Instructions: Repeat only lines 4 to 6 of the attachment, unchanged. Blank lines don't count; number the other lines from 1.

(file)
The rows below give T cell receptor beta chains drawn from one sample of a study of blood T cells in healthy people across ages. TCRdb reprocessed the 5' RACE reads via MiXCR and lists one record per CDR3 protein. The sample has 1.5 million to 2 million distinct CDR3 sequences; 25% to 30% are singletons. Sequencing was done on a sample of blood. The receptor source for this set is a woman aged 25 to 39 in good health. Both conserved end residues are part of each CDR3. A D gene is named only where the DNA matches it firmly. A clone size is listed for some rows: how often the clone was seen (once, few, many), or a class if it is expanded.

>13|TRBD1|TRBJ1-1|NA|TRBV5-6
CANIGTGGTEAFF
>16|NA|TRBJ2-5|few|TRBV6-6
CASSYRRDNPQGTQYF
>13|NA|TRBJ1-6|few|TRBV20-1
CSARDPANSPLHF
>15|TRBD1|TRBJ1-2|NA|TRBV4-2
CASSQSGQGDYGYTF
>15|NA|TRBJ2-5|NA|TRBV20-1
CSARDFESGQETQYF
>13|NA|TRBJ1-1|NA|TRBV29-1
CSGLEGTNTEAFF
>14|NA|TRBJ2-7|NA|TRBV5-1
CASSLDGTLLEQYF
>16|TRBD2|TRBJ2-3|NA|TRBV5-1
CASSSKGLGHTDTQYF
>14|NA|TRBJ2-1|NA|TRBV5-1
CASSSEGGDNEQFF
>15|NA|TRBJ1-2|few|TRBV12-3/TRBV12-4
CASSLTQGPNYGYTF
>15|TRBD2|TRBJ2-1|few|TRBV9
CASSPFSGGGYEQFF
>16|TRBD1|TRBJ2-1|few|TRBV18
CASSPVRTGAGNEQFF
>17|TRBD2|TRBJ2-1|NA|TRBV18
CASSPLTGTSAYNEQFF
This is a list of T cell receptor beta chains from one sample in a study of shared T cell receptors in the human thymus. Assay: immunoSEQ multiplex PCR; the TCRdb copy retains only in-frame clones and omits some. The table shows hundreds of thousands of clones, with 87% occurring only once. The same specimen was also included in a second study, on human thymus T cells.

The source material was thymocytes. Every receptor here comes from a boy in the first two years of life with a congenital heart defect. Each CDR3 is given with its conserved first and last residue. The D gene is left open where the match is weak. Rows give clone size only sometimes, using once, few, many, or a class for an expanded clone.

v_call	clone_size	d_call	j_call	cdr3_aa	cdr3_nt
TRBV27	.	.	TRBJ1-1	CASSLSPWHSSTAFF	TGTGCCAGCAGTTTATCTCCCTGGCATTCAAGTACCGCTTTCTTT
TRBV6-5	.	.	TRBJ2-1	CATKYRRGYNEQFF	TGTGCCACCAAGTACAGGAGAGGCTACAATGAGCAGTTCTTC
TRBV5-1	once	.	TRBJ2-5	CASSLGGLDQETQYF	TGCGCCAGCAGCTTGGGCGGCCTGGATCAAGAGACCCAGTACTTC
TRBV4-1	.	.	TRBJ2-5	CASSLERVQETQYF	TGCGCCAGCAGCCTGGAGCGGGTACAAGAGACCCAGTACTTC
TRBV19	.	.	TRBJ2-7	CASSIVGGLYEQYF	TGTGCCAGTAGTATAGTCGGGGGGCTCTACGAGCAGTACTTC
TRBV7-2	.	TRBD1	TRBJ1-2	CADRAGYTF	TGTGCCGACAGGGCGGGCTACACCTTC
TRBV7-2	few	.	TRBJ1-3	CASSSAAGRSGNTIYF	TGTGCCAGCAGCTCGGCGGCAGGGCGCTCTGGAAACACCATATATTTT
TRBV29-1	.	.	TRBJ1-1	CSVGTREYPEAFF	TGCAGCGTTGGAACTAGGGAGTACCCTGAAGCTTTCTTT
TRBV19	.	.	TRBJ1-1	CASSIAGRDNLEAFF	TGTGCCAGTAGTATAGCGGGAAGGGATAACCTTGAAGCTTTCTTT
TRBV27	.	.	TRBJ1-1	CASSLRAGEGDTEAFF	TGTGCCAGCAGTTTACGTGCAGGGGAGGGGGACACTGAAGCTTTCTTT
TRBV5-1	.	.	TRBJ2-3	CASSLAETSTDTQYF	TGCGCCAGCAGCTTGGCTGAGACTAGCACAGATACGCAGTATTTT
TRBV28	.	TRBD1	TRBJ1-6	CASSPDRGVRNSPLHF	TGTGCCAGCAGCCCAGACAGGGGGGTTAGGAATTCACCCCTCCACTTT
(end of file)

>16|NA|TRBJ2-5|few|TRBV6-6
CASSYRRDNPQGTQYF
>13|NA|TRBJ1-6|few|TRBV20-1